BOSTON – Every time Roseann Sdoia comes home, she must climb 18 steps — six stairs into the building, 12 more to her apartment. It is an old building in Boston, with doors that are big and heavy, not an easy place for an amputee to live.
When she left the hospital, a month after the Boston Marathon bombing, she had a choice: She could find another place to live, one more suitable for someone who wears a prosthetic that replaces most of her right leg. Or, she could stay.
“Early on when all this happened, so many people were telling me to move out of the city and move out of my apartment because of the stairs and I don’t have an elevator and parking is not very convenient,” she recalls. “But I have been able to get past all of that.”
In that, she mirrors Boston itself.
“I have to tell you, honestly, Boston is a better city now than it was before,” Thomas Menino, who was Boston’s mayor during the April 15 attacks. “People learned how to deal with each other, they had to deal with a tragedy.”
Not that it’s been easy. Three people were killed at last year’s Boston Marathon, and more than 260 were injured, and the legacy of trauma and lost limbs remains — as does the shock of having endured a terrorist attack on a cherished “Marathon Monday.”
Nor can Bostonians forget the fear that gripped a city locked down in the midst of a manhunt, which ended in the arrest of Dzhokhar Tsarnaev, now 20. Tsarnaev, of Chechen extraction, faces 30 federal charges in the attack he allegedly carried out with 26-year-old brother Tamerlan, who died in a shootout with police.
But Boston has been able to get past all of that. Copley Square, where bombs went off at the finish line, is no longer littered with impromptu tributes to the dead and injured; they’re now on display in an exhibit at the Boston Public Library.
So much change
Roseann Sdoia is 46 years old, a vice president of property management for a Boston development company. She is a cheerful woman; she smiles broadly when she arrives at a hospital for physical therapy.
“It’s just my nature,” she says. “I’m not a negative person.”
Still, she says, she cries every day.
“What is sinking in is that life has changed,” she says, her face awash with tears.
Sdoia is a runner, but she did not take part in the marathon. She was at the finish line, rooting for friends in the race, when the second bomb went off. Aside from her leg injury, she suffered hearing loss.
“Other than losing the bottom of my right leg, I’m still me,” she says.
And yet, so much has changed. She had to take more leave from the job she loved. Winter and snow were tough to handle. She’s had to tackle daily tasks — showering, vacuuming — differently.
Marc Fucarile, a 35-year-old roofer, also lost his right leg from above the knee; he has shrapnel in his heart, and still could lose his left leg.
“Everything has changed,” he says. “How I use the bathroom, how I shower, how I brush my teeth, how I get in and out of bed.”
His 6-year-old son, Gavin, does not always understand. “Gavin is like, ‘Hey, you want to go out and play?’ and I’m like, ‘There’s a foot of snow. I can’t do snow. We’re not going out and playing right now, sorry buddy.’ It breaks my heart.”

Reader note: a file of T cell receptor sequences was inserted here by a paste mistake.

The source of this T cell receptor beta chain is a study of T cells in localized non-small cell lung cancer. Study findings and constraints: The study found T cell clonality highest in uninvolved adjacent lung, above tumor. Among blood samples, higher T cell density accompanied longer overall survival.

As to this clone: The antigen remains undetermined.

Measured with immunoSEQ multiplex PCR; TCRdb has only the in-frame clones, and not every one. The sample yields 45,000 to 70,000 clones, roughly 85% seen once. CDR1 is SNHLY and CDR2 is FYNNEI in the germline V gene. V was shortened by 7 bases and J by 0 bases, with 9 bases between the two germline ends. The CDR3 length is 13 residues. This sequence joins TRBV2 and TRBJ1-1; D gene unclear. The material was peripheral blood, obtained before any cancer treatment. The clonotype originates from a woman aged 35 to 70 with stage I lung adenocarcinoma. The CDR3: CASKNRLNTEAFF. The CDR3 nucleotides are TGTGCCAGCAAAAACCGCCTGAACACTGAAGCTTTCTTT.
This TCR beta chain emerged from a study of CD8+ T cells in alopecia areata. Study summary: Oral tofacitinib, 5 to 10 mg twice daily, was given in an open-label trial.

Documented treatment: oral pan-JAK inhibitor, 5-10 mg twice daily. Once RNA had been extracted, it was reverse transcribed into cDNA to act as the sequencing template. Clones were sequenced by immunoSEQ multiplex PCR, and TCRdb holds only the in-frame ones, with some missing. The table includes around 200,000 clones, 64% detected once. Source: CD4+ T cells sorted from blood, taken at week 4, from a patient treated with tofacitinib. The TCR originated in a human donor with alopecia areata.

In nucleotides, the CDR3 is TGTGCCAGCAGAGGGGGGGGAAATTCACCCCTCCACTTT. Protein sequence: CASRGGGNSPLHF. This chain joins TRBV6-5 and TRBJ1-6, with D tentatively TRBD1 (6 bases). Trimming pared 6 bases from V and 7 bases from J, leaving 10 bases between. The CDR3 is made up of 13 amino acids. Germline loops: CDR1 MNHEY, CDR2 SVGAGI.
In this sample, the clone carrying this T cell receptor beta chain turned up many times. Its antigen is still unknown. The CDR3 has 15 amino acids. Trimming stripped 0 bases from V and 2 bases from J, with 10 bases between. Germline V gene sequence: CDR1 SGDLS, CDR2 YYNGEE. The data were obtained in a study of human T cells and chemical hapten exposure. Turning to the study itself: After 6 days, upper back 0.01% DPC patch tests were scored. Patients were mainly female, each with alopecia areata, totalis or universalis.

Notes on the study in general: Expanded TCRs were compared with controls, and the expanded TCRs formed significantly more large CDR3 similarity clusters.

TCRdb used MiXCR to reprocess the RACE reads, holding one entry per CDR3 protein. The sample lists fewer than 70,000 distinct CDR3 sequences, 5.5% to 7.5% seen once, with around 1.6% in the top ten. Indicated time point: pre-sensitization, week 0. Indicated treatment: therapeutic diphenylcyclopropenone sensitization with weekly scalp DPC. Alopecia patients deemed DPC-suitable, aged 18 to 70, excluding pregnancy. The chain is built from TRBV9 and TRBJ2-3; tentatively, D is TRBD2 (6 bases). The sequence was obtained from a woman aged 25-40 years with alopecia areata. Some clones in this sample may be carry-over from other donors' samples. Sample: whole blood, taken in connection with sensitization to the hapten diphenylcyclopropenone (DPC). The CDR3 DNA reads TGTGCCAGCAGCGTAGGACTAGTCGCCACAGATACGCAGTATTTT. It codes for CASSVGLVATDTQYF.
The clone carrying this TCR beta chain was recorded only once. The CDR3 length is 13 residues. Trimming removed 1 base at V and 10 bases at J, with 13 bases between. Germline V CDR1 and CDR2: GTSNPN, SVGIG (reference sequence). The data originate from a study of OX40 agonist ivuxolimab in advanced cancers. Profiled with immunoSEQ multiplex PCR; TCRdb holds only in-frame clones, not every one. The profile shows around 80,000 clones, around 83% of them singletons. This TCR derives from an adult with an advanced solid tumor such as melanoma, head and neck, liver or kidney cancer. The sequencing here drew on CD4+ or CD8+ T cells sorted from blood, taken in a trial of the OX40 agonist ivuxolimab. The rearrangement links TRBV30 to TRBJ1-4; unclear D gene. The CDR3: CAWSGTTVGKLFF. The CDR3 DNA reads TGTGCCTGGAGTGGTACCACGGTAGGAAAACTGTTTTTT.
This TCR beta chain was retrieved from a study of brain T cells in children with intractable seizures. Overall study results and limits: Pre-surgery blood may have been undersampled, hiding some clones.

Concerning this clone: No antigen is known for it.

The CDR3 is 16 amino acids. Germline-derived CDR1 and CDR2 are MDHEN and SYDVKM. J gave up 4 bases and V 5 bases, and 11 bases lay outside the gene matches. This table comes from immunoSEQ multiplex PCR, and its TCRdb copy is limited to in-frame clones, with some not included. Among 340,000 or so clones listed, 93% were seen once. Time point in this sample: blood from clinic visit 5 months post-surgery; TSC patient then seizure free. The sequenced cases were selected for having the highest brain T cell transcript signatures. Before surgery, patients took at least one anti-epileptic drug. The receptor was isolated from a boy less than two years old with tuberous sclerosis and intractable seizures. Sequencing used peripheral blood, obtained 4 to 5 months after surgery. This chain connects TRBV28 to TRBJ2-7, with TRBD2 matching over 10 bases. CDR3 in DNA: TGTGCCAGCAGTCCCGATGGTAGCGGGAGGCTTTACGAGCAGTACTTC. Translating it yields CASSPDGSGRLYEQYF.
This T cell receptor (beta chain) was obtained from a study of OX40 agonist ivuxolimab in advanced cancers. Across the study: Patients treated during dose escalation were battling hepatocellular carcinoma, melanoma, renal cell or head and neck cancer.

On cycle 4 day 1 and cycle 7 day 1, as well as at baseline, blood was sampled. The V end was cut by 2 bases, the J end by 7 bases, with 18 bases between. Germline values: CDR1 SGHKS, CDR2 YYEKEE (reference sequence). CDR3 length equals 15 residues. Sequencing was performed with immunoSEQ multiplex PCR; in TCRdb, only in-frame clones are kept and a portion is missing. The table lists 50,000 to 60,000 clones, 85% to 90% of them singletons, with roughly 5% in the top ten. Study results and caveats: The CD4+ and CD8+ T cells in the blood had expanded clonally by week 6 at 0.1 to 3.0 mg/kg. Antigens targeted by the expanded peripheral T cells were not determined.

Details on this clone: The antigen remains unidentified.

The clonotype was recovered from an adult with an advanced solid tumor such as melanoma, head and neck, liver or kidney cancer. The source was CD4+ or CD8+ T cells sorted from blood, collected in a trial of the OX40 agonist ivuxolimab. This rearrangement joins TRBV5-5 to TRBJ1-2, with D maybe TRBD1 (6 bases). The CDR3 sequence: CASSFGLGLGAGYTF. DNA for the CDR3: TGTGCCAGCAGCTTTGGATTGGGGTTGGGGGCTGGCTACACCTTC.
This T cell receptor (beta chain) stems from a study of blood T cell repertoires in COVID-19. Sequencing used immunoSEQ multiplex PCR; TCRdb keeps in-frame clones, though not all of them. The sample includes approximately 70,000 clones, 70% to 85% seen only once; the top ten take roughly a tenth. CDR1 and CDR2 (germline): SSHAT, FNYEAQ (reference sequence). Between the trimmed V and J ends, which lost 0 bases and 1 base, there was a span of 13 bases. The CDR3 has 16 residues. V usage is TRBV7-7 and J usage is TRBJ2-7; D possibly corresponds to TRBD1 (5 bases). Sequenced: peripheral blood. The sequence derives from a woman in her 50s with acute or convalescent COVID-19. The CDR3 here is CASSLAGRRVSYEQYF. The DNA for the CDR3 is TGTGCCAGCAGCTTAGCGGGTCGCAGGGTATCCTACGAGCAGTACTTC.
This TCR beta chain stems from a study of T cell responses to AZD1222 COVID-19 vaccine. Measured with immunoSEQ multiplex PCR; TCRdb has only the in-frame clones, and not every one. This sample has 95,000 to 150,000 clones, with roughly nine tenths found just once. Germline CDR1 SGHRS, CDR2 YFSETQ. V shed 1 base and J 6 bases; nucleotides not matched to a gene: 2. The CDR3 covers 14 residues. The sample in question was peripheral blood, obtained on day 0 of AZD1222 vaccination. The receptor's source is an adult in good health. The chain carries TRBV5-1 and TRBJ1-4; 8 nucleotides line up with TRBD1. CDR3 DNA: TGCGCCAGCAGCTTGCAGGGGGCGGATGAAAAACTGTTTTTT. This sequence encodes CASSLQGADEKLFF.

In the first three months after the explosions, the One Fund, formed last year by Menino and Massachusetts Gov. Deval Patrick, collected nearly $61 million in donations. In the next five months, another $12 million in contributions came in.
This big-heartedness was mirrored by a sort of proud defiance, exemplified by the slogan “Boston Strong.” The amount of merchandise bearing it was astonishing.
“In the immediate aftermath of the bombings, it became a peaceful mantra that people could repeat and believe in. And if they said it enough, tweeted it enough, hash-tagged it enough, it would actually be true,” says Dan Soleau, a brand development manager for Marathon Sports.
Jennifer Lawrence, a social worker at Boston Medical Center, says the emphasis on Boston Strong had had some unhappy consequences.
“A lot of it is portraying that people are so resilient and so strong. While that is absolutely true, we are neglecting that people still have hard days,” she said.
In the aftermath of the bombings, more than 600 people took advantage of the medical center’s mental health services. And while most needed no help after the first few months, she has seen an increase in demand in recent weeks, as the anniversary approached.
Still, she says a “vast majority” of those who came through the hospital’s programs intend to attend this year’s marathon, either as bystanders or runners.
Nicole Lynch will be there. Her brother, Sean Collier, was the MIT officer who was shot to death, allegedly by the two suspects in the bombings. She will be at the race with Team Collier Strong — a group of 25 friends and family members, including two of her siblings, who will run to raise money for a scholarship fund to put one person a year through law enforcement training.
William Evans will be there, but he has little choice. He has run the marathon 18 times — including last year — but this time he will be there as police commissioner, supervising beefed-up security including more than 3,500 police officers (more than twice last year’s force), more security cameras, more bomb-sniffing dogs, and restrictions on the kinds of bags runners and spectators can bring.
“It weighs heavy on my mind, that I want this to go off well,” he says. “I don’t want anyone hurt. I don’t ever want a repeat of the tragedy we saw that day.”